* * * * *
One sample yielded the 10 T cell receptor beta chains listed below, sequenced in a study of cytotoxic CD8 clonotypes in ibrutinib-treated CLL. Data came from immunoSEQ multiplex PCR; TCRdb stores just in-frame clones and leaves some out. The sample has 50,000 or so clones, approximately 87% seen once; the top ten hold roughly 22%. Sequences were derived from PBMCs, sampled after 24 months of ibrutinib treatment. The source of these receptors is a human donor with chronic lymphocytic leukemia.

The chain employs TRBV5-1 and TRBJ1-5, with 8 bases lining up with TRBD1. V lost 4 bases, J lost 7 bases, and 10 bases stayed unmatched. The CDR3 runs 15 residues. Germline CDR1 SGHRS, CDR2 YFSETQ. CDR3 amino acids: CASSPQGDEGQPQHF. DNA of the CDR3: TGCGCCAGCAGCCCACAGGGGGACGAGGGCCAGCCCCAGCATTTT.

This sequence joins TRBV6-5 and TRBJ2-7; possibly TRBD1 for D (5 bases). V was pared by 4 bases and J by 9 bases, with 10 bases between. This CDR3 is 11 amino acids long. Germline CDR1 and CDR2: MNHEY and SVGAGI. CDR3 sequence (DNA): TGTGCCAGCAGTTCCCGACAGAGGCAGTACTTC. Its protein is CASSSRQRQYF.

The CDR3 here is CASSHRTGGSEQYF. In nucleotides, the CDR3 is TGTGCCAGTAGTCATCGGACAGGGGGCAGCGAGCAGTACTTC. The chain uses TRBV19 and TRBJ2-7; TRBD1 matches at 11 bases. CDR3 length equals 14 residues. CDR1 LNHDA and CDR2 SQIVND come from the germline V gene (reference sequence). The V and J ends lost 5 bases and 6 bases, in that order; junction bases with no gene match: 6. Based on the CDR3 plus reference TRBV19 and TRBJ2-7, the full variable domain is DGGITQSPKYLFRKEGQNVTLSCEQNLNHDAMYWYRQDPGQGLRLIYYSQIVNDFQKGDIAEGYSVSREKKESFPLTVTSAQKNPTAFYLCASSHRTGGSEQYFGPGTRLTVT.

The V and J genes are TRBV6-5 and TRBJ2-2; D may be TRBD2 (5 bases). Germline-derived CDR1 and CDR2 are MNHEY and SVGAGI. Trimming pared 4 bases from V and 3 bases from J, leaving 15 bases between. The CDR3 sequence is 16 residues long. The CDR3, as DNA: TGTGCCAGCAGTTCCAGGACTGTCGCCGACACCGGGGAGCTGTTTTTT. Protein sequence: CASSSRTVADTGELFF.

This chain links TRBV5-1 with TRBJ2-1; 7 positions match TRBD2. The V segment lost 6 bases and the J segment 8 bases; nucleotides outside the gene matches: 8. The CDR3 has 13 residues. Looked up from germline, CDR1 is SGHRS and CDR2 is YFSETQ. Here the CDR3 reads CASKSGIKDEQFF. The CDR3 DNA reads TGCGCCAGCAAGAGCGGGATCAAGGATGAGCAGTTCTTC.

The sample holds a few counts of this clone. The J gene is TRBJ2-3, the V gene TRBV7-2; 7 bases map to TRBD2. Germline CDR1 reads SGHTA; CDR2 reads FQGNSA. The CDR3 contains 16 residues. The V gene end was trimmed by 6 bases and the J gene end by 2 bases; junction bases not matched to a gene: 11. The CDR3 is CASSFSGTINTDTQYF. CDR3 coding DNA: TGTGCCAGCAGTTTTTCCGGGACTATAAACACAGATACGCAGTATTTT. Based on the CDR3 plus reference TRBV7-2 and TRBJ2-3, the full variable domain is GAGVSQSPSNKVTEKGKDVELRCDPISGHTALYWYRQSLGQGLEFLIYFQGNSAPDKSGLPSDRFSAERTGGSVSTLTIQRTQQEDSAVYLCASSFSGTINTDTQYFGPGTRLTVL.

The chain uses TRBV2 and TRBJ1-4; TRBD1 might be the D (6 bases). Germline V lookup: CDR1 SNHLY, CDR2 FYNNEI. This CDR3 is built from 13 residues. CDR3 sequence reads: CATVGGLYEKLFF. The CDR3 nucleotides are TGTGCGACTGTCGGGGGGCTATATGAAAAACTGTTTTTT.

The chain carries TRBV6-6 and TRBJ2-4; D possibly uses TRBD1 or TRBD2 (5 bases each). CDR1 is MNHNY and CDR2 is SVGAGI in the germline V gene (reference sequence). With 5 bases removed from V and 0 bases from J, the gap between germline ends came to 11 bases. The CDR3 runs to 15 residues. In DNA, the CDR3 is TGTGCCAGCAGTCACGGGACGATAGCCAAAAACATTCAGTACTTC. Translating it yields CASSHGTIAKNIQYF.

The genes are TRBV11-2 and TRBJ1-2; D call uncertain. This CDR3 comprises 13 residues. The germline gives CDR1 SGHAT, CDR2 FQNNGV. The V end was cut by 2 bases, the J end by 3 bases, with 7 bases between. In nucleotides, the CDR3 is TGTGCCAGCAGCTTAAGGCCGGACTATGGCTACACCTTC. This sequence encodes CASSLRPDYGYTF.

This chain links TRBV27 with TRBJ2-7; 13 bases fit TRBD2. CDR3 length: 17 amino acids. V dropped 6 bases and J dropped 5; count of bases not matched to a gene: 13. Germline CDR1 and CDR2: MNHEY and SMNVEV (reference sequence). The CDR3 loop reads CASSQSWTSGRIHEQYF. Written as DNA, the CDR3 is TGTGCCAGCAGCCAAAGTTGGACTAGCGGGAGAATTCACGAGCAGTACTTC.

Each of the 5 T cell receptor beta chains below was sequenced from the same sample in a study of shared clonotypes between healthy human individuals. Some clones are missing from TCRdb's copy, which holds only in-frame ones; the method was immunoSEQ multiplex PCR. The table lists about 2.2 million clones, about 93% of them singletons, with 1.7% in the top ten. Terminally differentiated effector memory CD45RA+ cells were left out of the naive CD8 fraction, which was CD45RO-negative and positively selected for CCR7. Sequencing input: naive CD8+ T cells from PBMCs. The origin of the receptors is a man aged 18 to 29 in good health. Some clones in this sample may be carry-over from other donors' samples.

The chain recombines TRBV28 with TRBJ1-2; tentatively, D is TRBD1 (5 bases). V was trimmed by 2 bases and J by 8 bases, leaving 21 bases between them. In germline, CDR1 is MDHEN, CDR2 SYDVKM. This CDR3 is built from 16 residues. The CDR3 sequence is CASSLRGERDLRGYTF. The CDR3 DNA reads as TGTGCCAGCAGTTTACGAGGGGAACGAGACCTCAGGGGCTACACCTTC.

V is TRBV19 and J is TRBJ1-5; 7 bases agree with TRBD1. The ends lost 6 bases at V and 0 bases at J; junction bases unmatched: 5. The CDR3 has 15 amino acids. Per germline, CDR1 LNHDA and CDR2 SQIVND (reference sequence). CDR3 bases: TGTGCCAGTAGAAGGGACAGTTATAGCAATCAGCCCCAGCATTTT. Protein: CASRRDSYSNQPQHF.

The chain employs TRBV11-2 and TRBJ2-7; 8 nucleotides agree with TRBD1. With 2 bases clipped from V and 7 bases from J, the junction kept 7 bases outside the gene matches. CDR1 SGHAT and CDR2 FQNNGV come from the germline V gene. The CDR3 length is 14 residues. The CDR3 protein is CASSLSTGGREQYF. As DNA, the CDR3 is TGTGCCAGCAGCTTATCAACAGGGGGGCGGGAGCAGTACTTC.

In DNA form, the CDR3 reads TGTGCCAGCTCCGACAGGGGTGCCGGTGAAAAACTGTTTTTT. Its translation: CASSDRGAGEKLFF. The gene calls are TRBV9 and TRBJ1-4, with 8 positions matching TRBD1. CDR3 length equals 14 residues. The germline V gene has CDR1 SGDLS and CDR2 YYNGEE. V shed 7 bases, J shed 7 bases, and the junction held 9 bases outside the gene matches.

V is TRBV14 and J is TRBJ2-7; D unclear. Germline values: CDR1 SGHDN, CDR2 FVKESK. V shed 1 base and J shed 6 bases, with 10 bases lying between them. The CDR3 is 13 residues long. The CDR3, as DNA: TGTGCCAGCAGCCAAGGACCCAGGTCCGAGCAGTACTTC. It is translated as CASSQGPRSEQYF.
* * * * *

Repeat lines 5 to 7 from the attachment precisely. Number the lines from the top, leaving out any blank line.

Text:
The V and J genes are TRBV6-5 and TRBJ2-2; D may be TRBD2 (5 bases). Germline-derived CDR1 and CDR2 are MNHEY and SVGAGI. Trimming pared 4 bases from V and 3 bases from J, leaving 15 bases between. The CDR3 sequence is 16 residues long. The CDR3, as DNA: TGTGCCAGCAGTTCCAGGACTGTCGCCGACACCGGGGAGCTGTTTTTT. Protein sequence: CASSSRTVADTGELFF.

This chain links TRBV5-1 with TRBJ2-1; 7 positions match TRBD2. The V segment lost 6 bases and the J segment 8 bases; nucleotides outside the gene matches: 8. The CDR3 has 13 residues. Looked up from germline, CDR1 is SGHRS and CDR2 is YFSETQ. Here the CDR3 reads CASKSGIKDEQFF. The CDR3 DNA reads TGCGCCAGCAAGAGCGGGATCAAGGATGAGCAGTTCTTC.

The sample holds a few counts of this clone. The J gene is TRBJ2-3, the V gene TRBV7-2; 7 bases map to TRBD2. Germline CDR1 reads SGHTA; CDR2 reads FQGNSA. The CDR3 contains 16 residues. The V gene end was trimmed by 6 bases and the J gene end by 2 bases; junction bases not matched to a gene: 11. The CDR3 is CASSFSGTINTDTQYF. CDR3 coding DNA: TGTGCCAGCAGTTTTTCCGGGACTATAAACACAGATACGCAGTATTTT. Based on the CDR3 plus reference TRBV7-2 and TRBJ2-3, the full variable domain is GAGVSQSPSNKVTEKGKDVELRCDPISGHTALYWYRQSLGQGLEFLIYFQGNSAPDKSGLPSDRFSAERTGGSVSTLTIQRTQQEDSAVYLCASSFSGTINTDTQYFGPGTRLTVL.